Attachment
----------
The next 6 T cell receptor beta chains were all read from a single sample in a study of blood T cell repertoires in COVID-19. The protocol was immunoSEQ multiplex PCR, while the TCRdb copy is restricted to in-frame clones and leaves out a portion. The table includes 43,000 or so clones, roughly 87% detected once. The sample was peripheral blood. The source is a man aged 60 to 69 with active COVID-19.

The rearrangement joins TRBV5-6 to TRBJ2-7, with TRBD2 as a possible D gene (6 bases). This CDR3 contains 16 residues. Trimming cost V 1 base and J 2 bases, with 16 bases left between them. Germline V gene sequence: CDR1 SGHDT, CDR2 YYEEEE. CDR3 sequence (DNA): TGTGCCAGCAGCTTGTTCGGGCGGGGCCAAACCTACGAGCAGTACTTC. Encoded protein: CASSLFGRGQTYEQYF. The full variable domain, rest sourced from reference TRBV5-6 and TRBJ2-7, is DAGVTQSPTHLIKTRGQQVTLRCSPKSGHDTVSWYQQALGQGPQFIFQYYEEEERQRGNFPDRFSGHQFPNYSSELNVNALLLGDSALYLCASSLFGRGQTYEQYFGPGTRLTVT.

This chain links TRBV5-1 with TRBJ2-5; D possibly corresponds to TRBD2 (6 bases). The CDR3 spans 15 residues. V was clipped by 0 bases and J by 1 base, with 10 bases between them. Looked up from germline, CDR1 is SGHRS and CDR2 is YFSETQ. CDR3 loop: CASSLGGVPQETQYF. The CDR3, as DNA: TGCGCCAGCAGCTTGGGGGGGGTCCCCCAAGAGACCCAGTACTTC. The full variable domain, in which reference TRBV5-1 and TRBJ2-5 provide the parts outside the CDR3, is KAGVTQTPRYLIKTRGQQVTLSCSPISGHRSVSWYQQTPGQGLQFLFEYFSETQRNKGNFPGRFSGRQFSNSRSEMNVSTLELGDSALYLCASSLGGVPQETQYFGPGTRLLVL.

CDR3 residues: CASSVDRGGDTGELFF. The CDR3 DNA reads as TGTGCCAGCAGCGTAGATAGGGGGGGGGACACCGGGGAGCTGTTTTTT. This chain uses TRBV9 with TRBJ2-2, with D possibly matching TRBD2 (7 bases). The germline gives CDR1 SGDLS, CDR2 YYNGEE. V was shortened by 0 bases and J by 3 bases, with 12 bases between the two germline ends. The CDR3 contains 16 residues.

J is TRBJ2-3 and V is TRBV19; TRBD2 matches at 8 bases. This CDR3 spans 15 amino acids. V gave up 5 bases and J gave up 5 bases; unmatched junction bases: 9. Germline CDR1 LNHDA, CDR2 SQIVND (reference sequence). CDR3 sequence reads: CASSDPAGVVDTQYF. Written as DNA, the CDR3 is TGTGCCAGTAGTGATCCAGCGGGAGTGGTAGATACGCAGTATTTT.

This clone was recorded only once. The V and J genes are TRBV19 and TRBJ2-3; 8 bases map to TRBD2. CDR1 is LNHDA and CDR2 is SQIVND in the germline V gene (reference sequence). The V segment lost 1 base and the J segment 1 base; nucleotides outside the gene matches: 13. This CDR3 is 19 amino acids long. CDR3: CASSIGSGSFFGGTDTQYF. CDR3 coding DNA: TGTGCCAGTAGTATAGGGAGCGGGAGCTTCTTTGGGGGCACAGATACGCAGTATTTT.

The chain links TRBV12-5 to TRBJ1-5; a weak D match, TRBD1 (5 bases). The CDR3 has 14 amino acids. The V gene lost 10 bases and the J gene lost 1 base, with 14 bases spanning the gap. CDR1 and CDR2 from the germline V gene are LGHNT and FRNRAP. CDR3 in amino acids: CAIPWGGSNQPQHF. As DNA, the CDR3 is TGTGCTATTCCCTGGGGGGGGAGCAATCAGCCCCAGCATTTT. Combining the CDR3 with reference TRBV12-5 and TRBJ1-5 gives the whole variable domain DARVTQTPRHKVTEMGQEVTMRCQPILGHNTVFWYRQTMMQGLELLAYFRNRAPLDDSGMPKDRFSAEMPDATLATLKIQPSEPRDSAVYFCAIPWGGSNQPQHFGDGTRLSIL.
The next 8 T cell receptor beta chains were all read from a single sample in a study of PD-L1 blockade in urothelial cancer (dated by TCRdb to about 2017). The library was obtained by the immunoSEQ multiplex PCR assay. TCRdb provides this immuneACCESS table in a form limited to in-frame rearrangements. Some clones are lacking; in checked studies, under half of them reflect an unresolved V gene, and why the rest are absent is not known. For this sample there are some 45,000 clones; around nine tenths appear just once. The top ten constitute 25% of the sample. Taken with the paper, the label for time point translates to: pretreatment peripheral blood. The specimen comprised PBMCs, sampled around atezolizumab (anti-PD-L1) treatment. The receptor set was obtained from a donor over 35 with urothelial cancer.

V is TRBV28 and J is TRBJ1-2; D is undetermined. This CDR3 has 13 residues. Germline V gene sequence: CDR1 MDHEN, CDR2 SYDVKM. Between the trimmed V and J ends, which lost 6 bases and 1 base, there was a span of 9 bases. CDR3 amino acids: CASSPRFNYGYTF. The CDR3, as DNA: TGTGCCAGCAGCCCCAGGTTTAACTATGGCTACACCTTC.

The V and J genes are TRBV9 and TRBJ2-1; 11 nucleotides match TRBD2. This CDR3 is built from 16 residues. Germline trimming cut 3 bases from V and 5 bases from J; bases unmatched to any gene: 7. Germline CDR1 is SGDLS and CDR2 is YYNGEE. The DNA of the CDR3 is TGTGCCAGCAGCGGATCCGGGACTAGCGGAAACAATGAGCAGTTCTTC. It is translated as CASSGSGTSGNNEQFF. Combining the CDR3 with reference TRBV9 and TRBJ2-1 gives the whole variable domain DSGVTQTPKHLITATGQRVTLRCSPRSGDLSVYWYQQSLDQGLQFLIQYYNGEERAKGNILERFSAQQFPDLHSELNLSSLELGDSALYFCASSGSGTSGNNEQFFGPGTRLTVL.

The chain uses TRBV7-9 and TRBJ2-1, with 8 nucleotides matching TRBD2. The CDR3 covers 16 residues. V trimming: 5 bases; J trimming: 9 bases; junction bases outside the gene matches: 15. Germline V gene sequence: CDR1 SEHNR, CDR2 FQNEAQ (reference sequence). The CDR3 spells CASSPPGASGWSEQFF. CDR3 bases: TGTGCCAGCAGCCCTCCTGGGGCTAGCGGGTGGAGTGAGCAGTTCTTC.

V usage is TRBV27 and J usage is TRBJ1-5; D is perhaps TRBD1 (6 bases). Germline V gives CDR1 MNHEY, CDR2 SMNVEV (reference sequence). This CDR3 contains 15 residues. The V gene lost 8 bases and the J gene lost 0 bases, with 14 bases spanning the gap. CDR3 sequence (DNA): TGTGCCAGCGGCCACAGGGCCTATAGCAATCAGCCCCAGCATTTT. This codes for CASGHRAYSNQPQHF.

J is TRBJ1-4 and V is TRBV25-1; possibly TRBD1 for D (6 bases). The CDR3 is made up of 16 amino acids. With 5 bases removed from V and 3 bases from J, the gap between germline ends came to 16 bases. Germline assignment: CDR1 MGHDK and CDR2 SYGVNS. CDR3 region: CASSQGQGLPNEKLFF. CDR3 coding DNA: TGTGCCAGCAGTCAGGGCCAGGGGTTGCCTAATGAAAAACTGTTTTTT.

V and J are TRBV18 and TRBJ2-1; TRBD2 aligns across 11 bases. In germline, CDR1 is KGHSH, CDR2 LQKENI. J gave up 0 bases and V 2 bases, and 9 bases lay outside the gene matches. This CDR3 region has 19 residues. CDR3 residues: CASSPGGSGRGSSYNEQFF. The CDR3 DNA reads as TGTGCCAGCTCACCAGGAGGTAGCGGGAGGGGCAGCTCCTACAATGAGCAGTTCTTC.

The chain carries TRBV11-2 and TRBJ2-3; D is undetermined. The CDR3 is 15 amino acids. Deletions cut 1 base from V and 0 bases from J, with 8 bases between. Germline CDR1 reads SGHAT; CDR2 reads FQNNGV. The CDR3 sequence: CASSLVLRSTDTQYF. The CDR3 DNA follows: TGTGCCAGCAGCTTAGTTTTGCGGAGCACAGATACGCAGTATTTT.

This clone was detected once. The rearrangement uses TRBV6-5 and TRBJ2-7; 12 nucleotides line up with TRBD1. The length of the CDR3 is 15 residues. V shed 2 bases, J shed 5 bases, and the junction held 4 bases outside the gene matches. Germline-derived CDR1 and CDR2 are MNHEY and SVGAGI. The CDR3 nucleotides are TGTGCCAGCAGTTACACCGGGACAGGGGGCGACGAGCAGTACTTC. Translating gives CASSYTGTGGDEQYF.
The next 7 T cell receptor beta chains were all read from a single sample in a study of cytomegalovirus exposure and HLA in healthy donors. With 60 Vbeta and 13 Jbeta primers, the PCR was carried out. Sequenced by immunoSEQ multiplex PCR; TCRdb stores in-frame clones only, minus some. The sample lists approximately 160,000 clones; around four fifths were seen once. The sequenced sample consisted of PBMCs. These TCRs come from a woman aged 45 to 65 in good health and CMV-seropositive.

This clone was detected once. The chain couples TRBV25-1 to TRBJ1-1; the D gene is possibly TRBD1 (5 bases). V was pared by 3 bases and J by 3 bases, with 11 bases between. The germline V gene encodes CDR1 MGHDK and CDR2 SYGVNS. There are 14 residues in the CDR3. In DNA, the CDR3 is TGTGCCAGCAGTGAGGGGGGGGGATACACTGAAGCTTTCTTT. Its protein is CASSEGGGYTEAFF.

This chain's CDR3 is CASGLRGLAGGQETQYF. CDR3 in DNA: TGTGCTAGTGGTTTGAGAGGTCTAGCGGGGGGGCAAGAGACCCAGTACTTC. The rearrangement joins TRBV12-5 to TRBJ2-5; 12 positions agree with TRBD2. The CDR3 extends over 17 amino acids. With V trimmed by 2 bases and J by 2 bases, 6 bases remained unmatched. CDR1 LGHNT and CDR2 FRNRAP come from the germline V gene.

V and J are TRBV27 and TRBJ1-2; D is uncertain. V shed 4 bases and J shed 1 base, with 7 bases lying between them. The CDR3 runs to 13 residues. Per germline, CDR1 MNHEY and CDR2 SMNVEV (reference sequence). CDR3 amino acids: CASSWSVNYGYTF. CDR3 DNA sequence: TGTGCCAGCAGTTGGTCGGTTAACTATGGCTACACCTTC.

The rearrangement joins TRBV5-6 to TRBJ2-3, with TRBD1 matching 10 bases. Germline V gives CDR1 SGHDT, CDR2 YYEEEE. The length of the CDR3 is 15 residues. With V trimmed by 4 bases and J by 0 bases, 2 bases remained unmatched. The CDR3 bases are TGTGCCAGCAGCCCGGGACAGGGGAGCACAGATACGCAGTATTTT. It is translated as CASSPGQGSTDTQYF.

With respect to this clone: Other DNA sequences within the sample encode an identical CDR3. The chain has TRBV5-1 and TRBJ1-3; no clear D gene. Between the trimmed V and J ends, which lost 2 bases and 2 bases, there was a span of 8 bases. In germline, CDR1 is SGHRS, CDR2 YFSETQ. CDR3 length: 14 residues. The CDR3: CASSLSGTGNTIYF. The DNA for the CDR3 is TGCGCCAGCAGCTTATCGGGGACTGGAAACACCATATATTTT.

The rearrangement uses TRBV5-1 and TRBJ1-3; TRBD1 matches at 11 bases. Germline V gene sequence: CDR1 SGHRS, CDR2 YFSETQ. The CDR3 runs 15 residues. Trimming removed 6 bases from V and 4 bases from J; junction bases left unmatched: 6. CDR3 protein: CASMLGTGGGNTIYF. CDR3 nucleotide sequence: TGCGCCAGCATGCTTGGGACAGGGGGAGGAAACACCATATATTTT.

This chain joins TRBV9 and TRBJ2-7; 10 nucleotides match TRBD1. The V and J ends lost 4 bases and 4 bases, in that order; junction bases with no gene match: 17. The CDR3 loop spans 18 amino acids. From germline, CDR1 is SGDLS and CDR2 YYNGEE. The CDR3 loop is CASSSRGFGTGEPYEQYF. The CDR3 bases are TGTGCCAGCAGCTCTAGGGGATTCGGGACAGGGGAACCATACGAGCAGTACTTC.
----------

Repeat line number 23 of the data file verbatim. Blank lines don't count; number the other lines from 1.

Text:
The rearrangement uses TRBV5-1 and TRBJ1-3; TRBD1 matches at 11 bases. Germline V gene sequence: CDR1 SGHRS, CDR2 YFSETQ. The CDR3 runs 15 residues. Trimming removed 6 bases from V and 4 bases from J; junction bases left unmatched: 6. CDR3 protein: CASMLGTGGGNTIYF. CDR3 nucleotide sequence: TGCGCCAGCATGCTTGGGACAGGGGGAGGAAACACCATATATTTT.